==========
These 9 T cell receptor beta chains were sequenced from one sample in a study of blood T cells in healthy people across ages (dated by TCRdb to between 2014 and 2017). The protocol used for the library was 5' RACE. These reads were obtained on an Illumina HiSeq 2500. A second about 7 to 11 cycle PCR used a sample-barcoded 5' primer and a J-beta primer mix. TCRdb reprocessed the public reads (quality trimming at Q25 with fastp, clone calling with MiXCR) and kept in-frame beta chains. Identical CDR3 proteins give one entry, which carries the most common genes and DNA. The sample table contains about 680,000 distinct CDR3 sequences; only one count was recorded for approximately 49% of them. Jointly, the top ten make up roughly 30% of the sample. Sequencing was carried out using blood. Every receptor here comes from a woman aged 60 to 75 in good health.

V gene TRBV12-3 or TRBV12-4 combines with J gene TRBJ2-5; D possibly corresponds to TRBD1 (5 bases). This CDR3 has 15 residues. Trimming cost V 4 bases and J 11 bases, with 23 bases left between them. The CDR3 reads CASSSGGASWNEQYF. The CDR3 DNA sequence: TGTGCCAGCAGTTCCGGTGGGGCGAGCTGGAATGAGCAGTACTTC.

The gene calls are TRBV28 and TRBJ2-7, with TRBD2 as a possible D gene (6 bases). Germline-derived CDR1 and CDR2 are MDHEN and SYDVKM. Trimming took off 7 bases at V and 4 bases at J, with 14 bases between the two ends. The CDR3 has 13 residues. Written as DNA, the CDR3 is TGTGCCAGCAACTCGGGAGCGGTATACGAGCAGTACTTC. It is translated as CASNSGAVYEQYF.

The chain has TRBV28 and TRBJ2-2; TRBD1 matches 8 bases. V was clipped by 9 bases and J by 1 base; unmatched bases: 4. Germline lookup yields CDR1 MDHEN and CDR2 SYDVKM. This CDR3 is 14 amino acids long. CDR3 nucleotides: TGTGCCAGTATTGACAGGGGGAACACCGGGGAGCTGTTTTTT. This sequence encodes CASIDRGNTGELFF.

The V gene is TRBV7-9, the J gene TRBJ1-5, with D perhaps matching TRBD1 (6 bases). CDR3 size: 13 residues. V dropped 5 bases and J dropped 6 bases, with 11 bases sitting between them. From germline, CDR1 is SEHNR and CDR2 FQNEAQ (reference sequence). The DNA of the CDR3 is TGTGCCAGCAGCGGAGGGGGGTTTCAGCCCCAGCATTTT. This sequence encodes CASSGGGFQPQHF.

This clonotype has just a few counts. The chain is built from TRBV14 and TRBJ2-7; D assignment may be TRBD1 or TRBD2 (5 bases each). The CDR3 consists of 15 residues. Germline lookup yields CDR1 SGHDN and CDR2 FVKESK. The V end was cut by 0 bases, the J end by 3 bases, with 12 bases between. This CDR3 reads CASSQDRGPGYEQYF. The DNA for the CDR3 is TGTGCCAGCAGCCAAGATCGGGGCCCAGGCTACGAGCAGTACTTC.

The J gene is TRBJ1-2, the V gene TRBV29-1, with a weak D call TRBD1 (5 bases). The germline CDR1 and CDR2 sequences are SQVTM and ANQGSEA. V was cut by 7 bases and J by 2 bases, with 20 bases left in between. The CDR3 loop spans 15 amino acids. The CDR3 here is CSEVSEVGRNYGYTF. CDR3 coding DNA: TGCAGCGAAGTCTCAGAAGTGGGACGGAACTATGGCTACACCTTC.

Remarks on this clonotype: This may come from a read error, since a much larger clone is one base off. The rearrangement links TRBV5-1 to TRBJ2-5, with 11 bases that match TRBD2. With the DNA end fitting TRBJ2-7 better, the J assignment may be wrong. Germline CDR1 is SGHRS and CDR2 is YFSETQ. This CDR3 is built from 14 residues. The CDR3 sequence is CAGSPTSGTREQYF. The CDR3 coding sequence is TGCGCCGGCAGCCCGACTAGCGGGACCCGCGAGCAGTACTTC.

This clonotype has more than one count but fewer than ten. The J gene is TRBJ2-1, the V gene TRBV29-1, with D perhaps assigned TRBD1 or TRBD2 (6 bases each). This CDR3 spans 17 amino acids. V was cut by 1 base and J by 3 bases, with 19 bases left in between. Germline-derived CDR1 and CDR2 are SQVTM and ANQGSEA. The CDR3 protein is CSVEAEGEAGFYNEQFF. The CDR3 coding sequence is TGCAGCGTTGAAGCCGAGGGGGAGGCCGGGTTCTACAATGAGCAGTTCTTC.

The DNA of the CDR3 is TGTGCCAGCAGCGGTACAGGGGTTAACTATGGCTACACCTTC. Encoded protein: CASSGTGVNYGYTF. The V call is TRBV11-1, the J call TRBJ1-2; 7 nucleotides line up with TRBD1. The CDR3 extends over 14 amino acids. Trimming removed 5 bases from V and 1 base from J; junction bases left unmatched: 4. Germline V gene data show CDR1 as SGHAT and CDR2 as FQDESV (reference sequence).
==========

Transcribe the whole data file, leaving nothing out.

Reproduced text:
These 9 T cell receptor beta chains were sequenced from one sample in a study of blood T cells in healthy people across ages (dated by TCRdb to between 2014 and 2017). The protocol used for the library was 5' RACE. These reads were obtained on an Illumina HiSeq 2500. A second about 7 to 11 cycle PCR used a sample-barcoded 5' primer and a J-beta primer mix. TCRdb reprocessed the public reads (quality trimming at Q25 with fastp, clone calling with MiXCR) and kept in-frame beta chains. Identical CDR3 proteins give one entry, which carries the most common genes and DNA. The sample table contains about 680,000 distinct CDR3 sequences; only one count was recorded for approximately 49% of them. Jointly, the top ten make up roughly 30% of the sample. Sequencing was carried out using blood. Every receptor here comes from a woman aged 60 to 75 in good health.

V gene TRBV12-3 or TRBV12-4 combines with J gene TRBJ2-5; D possibly corresponds to TRBD1 (5 bases). This CDR3 has 15 residues. Trimming cost V 4 bases and J 11 bases, with 23 bases left between them. The CDR3 reads CASSSGGASWNEQYF. The CDR3 DNA sequence: TGTGCCAGCAGTTCCGGTGGGGCGAGCTGGAATGAGCAGTACTTC.

The gene calls are TRBV28 and TRBJ2-7, with TRBD2 as a possible D gene (6 bases). Germline-derived CDR1 and CDR2 are MDHEN and SYDVKM. Trimming took off 7 bases at V and 4 bases at J, with 14 bases between the two ends. The CDR3 has 13 residues. Written as DNA, the CDR3 is TGTGCCAGCAACTCGGGAGCGGTATACGAGCAGTACTTC. It is translated as CASNSGAVYEQYF.

The chain has TRBV28 and TRBJ2-2; TRBD1 matches 8 bases. V was clipped by 9 bases and J by 1 base; unmatched bases: 4. Germline lookup yields CDR1 MDHEN and CDR2 SYDVKM. This CDR3 is 14 amino acids long. CDR3 nucleotides: TGTGCCAGTATTGACAGGGGGAACACCGGGGAGCTGTTTTTT. This sequence encodes CASIDRGNTGELFF.

The V gene is TRBV7-9, the J gene TRBJ1-5, with D perhaps matching TRBD1 (6 bases). CDR3 size: 13 residues. V dropped 5 bases and J dropped 6 bases, with 11 bases sitting between them. From germline, CDR1 is SEHNR and CDR2 FQNEAQ (reference sequence). The DNA of the CDR3 is TGTGCCAGCAGCGGAGGGGGGTTTCAGCCCCAGCATTTT. This sequence encodes CASSGGGFQPQHF.

This clonotype has just a few counts. The chain is built from TRBV14 and TRBJ2-7; D assignment may be TRBD1 or TRBD2 (5 bases each). The CDR3 consists of 15 residues. Germline lookup yields CDR1 SGHDN and CDR2 FVKESK. The V end was cut by 0 bases, the J end by 3 bases, with 12 bases between. This CDR3 reads CASSQDRGPGYEQYF. The DNA for the CDR3 is TGTGCCAGCAGCCAAGATCGGGGCCCAGGCTACGAGCAGTACTTC.

The J gene is TRBJ1-2, the V gene TRBV29-1, with a weak D call TRBD1 (5 bases). The germline CDR1 and CDR2 sequences are SQVTM and ANQGSEA. V was cut by 7 bases and J by 2 bases, with 20 bases left in between. The CDR3 loop spans 15 amino acids. The CDR3 here is CSEVSEVGRNYGYTF. CDR3 coding DNA: TGCAGCGAAGTCTCAGAAGTGGGACGGAACTATGGCTACACCTTC.

Remarks on this clonotype: This may come from a read error, since a much larger clone is one base off. The rearrangement links TRBV5-1 to TRBJ2-5, with 11 bases that match TRBD2. With the DNA end fitting TRBJ2-7 better, the J assignment may be wrong. Germline CDR1 is SGHRS and CDR2 is YFSETQ. This CDR3 is built from 14 residues. The CDR3 sequence is CAGSPTSGTREQYF. The CDR3 coding sequence is TGCGCCGGCAGCCCGACTAGCGGGACCCGCGAGCAGTACTTC.

This clonotype has more than one count but fewer than ten. The J gene is TRBJ2-1, the V gene TRBV29-1, with D perhaps assigned TRBD1 or TRBD2 (6 bases each). This CDR3 spans 17 amino acids. V was cut by 1 base and J by 3 bases, with 19 bases left in between. Germline-derived CDR1 and CDR2 are SQVTM and ANQGSEA. The CDR3 protein is CSVEAEGEAGFYNEQFF. The CDR3 coding sequence is TGCAGCGTTGAAGCCGAGGGGGAGGCCGGGTTCTACAATGAGCAGTTCTTC.

The DNA of the CDR3 is TGTGCCAGCAGCGGTACAGGGGTTAACTATGGCTACACCTTC. Encoded protein: CASSGTGVNYGYTF. The V call is TRBV11-1, the J call TRBJ1-2; 7 nucleotides line up with TRBD1. The CDR3 extends over 14 amino acids. Trimming removed 5 bases from V and 1 base from J; junction bases left unmatched: 4. Germline V gene data show CDR1 as SGHAT and CDR2 as FQDESV (reference sequence).